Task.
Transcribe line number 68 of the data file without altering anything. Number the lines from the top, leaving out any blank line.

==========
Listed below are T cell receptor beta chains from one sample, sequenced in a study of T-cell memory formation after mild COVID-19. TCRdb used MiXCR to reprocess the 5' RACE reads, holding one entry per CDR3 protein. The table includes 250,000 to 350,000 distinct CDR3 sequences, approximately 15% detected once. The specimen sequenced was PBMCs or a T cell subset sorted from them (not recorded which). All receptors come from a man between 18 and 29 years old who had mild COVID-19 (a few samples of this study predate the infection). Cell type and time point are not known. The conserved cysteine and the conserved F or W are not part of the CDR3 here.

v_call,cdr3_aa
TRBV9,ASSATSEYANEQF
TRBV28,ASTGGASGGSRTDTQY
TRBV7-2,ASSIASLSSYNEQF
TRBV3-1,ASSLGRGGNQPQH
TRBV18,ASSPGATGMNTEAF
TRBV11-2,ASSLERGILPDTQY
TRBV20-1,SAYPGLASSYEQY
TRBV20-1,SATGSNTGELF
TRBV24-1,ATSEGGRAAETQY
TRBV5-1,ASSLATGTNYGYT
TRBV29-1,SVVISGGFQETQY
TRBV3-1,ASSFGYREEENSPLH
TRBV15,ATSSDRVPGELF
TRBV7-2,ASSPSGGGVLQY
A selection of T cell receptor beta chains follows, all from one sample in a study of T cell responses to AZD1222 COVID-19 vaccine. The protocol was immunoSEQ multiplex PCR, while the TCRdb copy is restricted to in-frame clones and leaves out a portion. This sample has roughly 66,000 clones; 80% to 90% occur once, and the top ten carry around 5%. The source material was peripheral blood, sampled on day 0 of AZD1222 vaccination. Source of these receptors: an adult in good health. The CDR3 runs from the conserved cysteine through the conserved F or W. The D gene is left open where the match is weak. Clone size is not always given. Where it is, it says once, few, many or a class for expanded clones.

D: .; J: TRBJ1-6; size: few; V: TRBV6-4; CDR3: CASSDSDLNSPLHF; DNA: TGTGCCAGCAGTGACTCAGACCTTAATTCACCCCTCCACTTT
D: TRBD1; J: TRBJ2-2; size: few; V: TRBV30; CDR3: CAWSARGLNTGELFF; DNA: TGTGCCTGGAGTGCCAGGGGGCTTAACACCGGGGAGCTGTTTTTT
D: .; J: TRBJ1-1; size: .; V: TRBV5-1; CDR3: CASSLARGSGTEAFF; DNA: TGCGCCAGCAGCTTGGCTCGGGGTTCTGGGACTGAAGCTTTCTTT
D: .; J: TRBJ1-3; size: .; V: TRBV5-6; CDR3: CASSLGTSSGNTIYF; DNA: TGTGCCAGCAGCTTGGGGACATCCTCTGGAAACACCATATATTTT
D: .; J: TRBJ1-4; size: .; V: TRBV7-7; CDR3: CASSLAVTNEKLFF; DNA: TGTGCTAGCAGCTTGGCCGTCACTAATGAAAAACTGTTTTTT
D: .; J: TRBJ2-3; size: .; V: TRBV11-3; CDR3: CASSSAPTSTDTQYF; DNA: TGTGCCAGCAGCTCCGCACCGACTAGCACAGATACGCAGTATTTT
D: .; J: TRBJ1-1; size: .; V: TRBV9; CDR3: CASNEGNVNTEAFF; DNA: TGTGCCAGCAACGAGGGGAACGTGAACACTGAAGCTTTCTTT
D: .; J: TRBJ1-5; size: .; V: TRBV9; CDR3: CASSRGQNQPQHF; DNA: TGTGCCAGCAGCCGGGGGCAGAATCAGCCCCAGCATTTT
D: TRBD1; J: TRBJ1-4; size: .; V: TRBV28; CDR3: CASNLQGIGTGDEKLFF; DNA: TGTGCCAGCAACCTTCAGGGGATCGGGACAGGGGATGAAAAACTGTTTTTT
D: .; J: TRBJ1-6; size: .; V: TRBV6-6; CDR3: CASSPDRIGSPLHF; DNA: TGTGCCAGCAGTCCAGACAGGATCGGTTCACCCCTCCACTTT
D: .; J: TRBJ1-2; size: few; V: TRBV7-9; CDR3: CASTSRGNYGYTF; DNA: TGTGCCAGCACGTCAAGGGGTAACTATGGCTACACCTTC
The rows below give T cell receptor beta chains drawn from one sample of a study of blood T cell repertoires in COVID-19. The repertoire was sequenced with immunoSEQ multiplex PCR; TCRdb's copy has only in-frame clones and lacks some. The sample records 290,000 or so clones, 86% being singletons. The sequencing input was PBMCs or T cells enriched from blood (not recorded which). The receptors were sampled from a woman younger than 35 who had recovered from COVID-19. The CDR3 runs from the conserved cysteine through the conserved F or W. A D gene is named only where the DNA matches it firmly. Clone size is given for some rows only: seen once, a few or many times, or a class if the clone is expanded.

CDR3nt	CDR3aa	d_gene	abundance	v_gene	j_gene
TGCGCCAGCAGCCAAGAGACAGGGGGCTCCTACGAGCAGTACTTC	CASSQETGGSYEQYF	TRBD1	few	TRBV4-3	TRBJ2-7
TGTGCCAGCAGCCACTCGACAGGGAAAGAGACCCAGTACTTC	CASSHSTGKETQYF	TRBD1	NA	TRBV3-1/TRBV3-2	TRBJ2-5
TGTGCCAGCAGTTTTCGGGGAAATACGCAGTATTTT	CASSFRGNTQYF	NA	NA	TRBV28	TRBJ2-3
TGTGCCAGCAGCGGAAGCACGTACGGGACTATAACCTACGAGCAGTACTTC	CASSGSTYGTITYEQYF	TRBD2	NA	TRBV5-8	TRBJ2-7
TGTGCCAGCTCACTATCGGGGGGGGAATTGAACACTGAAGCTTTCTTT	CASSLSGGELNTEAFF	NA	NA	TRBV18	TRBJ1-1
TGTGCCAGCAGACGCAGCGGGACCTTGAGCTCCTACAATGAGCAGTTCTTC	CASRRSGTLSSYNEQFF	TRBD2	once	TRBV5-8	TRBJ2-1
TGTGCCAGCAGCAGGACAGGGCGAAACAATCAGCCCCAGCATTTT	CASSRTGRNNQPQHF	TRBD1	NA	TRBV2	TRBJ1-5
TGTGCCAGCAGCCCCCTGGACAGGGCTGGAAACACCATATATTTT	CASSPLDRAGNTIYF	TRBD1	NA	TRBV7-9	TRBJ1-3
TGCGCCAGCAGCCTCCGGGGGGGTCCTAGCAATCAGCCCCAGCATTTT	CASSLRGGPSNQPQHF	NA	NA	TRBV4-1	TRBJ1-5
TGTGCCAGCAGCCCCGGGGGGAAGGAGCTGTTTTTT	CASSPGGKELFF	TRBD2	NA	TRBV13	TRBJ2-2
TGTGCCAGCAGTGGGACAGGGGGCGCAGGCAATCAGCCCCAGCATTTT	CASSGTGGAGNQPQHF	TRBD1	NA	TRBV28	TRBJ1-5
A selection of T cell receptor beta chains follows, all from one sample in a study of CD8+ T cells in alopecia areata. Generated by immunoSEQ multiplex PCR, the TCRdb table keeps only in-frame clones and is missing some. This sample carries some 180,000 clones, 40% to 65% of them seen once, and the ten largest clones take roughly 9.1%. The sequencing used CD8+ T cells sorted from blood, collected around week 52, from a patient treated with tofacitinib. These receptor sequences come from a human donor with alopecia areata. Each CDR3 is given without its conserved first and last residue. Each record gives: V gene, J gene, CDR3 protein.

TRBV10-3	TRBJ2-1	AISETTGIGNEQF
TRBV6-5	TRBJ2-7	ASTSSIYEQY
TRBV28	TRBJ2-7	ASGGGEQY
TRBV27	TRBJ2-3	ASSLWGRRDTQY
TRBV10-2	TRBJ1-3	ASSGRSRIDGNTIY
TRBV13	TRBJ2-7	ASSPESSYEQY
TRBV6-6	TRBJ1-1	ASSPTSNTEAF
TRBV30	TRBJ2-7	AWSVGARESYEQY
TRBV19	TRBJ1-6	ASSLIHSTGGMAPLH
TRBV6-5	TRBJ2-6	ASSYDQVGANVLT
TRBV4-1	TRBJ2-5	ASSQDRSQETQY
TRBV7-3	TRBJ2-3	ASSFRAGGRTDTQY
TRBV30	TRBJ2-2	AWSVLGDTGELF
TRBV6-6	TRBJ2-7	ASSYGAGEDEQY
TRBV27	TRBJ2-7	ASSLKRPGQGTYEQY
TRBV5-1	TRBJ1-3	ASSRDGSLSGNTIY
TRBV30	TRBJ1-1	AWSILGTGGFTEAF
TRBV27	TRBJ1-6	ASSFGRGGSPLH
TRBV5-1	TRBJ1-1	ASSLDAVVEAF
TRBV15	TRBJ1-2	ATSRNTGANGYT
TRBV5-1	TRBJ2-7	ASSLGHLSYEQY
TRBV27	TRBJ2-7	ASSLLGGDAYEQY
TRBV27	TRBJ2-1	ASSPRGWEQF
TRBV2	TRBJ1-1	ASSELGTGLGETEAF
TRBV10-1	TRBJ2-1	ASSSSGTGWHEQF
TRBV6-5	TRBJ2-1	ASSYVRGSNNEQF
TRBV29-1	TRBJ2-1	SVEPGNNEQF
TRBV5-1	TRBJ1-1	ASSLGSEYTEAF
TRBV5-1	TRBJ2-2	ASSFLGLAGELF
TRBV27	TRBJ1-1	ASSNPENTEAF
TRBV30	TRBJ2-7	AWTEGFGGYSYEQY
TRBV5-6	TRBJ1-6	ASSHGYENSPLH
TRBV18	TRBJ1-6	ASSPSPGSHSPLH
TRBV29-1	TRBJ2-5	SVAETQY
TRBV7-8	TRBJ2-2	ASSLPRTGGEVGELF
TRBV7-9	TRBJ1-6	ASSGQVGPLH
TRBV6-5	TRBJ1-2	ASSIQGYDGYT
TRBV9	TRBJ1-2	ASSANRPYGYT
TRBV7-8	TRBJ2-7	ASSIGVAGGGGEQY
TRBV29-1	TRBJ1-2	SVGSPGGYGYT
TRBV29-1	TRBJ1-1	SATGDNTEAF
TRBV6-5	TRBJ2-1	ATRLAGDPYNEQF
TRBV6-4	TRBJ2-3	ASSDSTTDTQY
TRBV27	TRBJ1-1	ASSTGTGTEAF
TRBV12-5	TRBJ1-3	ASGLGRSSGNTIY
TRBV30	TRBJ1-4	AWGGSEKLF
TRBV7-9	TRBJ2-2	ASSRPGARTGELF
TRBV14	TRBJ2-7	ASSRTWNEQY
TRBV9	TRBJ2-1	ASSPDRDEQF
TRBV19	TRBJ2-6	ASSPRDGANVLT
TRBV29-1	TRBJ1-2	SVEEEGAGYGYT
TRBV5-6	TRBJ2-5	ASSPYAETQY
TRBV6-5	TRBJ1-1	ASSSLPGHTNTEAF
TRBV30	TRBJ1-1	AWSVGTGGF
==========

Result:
TRBV6-5	TRBJ2-1	ASSYVRGSNNEQF